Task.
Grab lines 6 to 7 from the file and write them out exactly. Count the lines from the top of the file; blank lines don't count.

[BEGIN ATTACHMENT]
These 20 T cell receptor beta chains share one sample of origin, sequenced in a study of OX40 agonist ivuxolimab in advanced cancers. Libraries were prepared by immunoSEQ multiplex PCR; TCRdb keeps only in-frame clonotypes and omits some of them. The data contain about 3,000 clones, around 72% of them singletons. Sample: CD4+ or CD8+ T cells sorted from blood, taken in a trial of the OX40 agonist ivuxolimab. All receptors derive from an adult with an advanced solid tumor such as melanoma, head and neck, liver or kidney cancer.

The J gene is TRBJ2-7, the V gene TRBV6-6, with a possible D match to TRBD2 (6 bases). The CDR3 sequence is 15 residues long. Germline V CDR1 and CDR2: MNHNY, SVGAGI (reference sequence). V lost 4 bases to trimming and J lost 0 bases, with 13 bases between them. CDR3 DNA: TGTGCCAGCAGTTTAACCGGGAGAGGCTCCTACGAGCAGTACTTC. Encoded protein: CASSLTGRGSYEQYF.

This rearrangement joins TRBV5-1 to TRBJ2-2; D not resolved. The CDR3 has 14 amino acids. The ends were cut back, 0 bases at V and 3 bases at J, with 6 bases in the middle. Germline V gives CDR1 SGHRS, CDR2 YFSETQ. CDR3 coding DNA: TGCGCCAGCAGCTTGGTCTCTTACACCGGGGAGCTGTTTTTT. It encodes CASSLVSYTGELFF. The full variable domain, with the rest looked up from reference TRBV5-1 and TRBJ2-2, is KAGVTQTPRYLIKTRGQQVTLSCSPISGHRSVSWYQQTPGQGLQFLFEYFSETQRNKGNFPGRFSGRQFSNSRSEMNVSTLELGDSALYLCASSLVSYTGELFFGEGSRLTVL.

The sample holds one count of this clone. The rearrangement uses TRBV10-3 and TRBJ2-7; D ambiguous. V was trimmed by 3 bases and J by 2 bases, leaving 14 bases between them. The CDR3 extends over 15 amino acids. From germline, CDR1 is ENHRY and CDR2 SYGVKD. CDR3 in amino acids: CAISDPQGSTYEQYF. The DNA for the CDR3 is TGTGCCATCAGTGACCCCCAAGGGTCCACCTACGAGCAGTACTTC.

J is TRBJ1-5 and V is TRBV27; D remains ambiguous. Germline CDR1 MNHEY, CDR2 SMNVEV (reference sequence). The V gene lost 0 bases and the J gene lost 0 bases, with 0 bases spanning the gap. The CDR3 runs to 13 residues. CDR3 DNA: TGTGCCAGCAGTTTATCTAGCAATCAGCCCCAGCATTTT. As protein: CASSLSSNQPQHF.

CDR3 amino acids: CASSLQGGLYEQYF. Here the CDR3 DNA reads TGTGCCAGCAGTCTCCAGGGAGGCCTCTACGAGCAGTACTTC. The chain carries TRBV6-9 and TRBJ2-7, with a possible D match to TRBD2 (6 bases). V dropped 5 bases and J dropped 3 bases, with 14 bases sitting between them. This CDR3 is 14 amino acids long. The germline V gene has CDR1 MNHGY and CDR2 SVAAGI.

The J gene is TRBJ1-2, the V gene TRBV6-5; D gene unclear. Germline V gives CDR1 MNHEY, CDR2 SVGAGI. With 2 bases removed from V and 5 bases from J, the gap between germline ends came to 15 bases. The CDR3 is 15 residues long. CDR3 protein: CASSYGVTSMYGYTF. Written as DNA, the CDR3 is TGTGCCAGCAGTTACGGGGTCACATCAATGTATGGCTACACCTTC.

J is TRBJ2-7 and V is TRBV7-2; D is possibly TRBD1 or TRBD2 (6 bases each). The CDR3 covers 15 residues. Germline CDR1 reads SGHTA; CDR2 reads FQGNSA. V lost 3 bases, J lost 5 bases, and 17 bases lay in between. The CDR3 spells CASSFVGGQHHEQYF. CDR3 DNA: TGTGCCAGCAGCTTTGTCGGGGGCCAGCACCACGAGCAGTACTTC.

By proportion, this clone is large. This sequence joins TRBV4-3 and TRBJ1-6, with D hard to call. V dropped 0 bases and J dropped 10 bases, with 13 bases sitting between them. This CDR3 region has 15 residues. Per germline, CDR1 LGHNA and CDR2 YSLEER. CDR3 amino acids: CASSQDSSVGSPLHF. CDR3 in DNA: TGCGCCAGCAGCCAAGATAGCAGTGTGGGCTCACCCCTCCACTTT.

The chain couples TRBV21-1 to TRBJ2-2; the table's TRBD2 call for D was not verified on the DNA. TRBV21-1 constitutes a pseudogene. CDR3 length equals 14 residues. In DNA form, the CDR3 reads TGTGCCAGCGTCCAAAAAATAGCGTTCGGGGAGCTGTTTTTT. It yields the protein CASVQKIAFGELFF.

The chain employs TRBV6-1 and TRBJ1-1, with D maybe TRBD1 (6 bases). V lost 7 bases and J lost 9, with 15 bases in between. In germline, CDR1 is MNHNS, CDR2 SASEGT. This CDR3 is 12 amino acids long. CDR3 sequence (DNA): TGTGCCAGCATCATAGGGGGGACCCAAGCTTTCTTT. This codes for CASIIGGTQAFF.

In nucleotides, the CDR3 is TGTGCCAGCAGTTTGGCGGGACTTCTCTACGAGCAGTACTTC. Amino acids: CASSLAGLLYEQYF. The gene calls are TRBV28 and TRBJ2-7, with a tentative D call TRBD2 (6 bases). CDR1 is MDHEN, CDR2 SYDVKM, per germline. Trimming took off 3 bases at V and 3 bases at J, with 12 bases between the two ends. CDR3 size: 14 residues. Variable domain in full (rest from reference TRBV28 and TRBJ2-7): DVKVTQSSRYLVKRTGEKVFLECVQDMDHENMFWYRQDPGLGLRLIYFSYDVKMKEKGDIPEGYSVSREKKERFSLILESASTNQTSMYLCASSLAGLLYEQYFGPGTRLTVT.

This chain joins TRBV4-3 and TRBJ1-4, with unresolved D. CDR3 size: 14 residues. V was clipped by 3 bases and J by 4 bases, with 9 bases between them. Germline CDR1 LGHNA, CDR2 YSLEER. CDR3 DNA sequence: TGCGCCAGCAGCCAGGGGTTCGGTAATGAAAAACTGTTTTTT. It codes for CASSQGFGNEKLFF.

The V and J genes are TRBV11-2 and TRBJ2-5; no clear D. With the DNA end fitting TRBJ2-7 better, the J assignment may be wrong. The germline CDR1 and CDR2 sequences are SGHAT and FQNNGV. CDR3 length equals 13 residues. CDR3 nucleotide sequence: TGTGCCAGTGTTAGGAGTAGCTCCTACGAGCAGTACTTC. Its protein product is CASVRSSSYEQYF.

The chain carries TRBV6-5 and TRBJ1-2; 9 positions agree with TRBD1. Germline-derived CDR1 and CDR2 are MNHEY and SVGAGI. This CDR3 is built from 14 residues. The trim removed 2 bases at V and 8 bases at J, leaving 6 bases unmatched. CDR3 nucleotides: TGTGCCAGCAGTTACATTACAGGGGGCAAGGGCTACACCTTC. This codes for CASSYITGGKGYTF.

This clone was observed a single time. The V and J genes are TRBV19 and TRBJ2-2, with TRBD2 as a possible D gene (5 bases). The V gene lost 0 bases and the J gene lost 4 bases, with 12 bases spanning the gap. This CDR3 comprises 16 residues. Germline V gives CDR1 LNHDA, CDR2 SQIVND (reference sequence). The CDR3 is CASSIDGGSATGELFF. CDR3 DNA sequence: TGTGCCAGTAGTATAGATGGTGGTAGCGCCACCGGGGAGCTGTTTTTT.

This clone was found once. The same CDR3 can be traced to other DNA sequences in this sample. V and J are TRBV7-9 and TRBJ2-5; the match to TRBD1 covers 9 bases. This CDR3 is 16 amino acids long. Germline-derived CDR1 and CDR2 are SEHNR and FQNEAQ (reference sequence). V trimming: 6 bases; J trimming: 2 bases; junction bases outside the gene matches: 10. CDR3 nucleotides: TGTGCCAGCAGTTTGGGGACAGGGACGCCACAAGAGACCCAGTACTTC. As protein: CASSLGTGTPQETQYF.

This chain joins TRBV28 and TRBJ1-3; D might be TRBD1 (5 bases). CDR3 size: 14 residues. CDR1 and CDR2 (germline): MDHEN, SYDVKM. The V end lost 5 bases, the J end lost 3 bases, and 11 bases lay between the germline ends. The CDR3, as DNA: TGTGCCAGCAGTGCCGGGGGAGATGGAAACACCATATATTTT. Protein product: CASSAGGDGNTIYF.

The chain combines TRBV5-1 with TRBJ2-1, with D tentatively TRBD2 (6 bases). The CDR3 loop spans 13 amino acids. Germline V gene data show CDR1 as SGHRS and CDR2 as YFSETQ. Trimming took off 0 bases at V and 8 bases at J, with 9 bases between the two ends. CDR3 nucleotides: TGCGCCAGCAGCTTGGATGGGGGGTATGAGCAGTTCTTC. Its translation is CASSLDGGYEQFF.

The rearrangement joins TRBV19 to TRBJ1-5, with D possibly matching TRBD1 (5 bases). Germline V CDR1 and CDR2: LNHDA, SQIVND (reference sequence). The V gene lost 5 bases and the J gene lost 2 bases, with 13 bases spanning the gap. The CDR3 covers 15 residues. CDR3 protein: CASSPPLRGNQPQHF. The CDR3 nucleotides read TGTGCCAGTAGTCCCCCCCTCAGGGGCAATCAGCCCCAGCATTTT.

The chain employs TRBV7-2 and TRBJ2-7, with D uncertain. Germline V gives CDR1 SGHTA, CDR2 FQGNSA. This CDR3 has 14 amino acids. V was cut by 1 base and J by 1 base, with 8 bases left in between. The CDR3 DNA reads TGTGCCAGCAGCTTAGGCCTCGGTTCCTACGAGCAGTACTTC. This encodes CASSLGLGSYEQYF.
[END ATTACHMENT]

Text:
CDR3 amino acids: CASSLQGGLYEQYF. Here the CDR3 DNA reads TGTGCCAGCAGTCTCCAGGGAGGCCTCTACGAGCAGTACTTC. The chain carries TRBV6-9 and TRBJ2-7, with a possible D match to TRBD2 (6 bases). V dropped 5 bases and J dropped 3 bases, with 14 bases sitting between them. This CDR3 is 14 amino acids long. The germline V gene has CDR1 MNHGY and CDR2 SVAAGI.

The J gene is TRBJ1-2, the V gene TRBV6-5; D gene unclear. Germline V gives CDR1 MNHEY, CDR2 SVGAGI. With 2 bases removed from V and 5 bases from J, the gap between germline ends came to 15 bases. The CDR3 is 15 residues long. CDR3 protein: CASSYGVTSMYGYTF. Written as DNA, the CDR3 is TGTGCCAGCAGTTACGGGGTCACATCAATGTATGGCTACACCTTC.